Catholic high school seniors will be graduated at the end of July

Although graduation plans were infected by the pandemic, the mortarboards will fly for the graduates of the four Catholic high schools in the Diocese of Wichita. (Photo Sartria Perkasa/Unsplash)

Graduation dates set

Here are the graduation dates for the four Catholic high schools. Bishop Carl A. Kemme is scheduled to attend all of them.

  • July 19, 2 p.m.: Trinity Catholic Jr./Sr. High School in Hutchinson
  • July 21, 7 p.m.: St. Mary’s Colgan Catholic High School in Pittsburg
  • July 26, 1:30 p.m., Kapaun Mt. Carmel Catholic High School in Wichita, Hartman Arena
  • July 26, 3:30 p.m., Bishop Carroll Catholic High School in Wichita, Hartman Arena

All of the schools are making other plans to honor the graduates including award assemblies and farewell Masses.

Pomp postponed by the circumstances

The seniors of the four Catholic high schools in the Diocese of Wichita will be able to enjoy the pomp – despite the circumstances.

Superintendent of Catholic Schools Janet Eaton said Monday, May 4, that plans are beginning to come together for graduation ceremonies for the high schools in Wichita, Hutchinson, and Pittsburg.

After the pandemic emptied schools and capsized everyone’s plans, she said she and other school officials debated about how far into summer the graduation ceremony should be postponed.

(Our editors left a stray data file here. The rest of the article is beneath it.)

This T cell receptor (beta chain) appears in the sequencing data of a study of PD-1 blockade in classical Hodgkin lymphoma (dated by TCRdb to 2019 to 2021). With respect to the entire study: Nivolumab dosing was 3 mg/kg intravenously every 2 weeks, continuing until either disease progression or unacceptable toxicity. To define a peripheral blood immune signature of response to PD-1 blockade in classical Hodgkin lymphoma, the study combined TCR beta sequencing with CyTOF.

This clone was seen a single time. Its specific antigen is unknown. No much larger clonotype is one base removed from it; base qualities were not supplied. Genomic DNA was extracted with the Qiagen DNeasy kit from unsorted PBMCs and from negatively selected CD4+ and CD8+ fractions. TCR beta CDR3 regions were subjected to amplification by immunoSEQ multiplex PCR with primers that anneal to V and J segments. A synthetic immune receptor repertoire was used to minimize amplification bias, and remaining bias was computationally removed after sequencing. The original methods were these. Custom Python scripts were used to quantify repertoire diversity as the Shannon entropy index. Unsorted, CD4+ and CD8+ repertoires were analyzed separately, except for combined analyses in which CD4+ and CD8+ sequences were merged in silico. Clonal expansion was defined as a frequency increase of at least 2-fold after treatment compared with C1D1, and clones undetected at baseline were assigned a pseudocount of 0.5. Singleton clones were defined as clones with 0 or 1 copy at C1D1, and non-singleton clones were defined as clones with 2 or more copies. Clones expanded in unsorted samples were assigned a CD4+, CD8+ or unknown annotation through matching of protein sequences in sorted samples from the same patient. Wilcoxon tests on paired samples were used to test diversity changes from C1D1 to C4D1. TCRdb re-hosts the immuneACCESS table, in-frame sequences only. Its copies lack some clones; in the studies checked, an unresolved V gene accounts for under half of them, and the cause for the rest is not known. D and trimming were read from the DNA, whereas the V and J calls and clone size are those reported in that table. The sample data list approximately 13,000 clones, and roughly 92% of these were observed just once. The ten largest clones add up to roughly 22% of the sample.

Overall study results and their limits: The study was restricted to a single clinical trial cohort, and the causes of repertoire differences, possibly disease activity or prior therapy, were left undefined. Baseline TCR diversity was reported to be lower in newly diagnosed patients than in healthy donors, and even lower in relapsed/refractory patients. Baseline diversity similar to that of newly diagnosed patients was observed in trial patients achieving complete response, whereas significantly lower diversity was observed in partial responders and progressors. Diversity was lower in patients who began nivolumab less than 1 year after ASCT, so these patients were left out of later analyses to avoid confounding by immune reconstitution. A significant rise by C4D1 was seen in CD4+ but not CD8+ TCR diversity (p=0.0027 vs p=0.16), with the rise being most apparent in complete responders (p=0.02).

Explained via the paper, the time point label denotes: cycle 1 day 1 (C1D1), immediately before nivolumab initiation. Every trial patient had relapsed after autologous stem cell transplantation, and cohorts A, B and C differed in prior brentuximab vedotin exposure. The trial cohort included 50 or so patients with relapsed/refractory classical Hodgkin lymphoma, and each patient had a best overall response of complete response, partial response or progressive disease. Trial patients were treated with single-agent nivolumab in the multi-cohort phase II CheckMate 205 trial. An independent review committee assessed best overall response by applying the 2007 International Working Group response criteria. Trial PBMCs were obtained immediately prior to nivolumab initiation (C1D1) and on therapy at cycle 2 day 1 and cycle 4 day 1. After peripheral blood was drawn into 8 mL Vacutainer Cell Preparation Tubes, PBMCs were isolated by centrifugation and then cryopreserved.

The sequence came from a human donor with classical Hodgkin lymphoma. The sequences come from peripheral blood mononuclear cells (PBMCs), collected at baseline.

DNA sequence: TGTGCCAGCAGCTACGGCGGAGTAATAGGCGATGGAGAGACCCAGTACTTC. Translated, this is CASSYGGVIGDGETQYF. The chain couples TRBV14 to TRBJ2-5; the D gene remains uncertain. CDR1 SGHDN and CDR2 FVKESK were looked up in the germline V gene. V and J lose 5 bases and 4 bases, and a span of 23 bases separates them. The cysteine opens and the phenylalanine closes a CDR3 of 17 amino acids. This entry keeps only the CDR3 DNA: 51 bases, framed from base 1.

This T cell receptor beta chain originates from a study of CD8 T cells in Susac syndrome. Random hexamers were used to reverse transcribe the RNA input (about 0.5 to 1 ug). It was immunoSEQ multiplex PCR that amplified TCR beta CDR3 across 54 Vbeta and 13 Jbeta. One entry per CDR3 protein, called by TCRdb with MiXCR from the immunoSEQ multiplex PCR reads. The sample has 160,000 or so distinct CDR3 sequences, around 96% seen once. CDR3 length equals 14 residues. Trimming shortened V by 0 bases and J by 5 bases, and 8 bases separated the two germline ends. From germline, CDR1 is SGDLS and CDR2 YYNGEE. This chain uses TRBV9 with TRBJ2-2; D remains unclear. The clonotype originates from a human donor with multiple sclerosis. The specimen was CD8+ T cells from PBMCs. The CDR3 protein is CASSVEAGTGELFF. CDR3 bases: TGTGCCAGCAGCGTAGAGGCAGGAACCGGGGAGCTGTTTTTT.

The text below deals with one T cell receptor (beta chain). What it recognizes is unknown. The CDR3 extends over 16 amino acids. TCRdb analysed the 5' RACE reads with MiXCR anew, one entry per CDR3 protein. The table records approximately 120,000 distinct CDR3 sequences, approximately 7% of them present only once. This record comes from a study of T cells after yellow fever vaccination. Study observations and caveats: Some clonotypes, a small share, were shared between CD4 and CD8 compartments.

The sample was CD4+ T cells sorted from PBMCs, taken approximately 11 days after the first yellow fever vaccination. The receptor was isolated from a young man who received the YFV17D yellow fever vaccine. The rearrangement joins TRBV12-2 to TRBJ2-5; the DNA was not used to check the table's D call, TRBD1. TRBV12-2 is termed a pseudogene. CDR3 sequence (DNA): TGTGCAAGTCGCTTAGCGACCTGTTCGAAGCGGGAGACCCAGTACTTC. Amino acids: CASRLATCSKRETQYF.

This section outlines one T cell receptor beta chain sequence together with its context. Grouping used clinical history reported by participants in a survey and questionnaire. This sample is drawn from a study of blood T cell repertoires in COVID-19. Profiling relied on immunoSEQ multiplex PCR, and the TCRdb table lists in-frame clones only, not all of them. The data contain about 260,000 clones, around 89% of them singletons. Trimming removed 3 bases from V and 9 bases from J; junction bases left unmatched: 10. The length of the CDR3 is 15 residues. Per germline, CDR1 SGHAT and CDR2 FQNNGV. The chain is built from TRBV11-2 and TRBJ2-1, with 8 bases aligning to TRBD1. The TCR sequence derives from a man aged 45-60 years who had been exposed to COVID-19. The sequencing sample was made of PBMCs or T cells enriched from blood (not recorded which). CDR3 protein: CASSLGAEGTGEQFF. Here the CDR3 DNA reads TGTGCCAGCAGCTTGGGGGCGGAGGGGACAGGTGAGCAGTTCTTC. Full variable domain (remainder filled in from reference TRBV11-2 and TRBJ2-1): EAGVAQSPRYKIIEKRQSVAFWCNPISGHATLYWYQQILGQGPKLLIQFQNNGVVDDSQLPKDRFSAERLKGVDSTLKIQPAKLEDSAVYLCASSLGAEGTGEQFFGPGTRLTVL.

Happy about July decision

“I’m so glad at this point that we made the determination to go to the end of July,” she said. “I’m hoping, with a lot of prayer, that it works out.”

Some high schools in the country are limiting ceremonies to families-only to reduce social interaction. Others changed plans. Twenty-three Fort Worth, Texas, area high schools will be using the massive Texas Speedway as a graduation venue, one that allows plenty of social distancing.

The pandemic may have affected graduation ceremonies here, but the school bells will be rung for summer school and the fall semester in the Diocese of Wichita.

Summer school planning underway

Eaton said she has teams working to define summer school programming and on fall “re-entry” plans.

“There are so many unknowns about that,” she said. “There are a number of different programs that could happen depending on the size and the location of the schools. A lot is in the air.”

Although teachers, students, and families have worked hard since the pandemic moved the end of the 2019-2020 school year to the web, Eaton said, “there’s a reason we have school buildings, classrooms, and teachers.”

Students will fill seats in the fall, but adaptations made by school officials, parents, and teachers will make their education better, she said.

The pandemic’s silver lining

“I have made this statement a number of times that we need to come out of this better than we went into it,” she said. “We need to seize the moment, seize the opportunity, and determine what we’ve learned. I’ve been talking a lot about that with principals.”

Eaton said she just read an article about a school leader who survived Hurricane Katrina and how he implored educators to take hold of the unprecedented opportunity. Returning to things just as they were, won’t happen, he said.

Diocesan educators have overcome challenges they never anticipated, Eaton said.
“That’s the exciting part,” she said. “What windows are going to open?”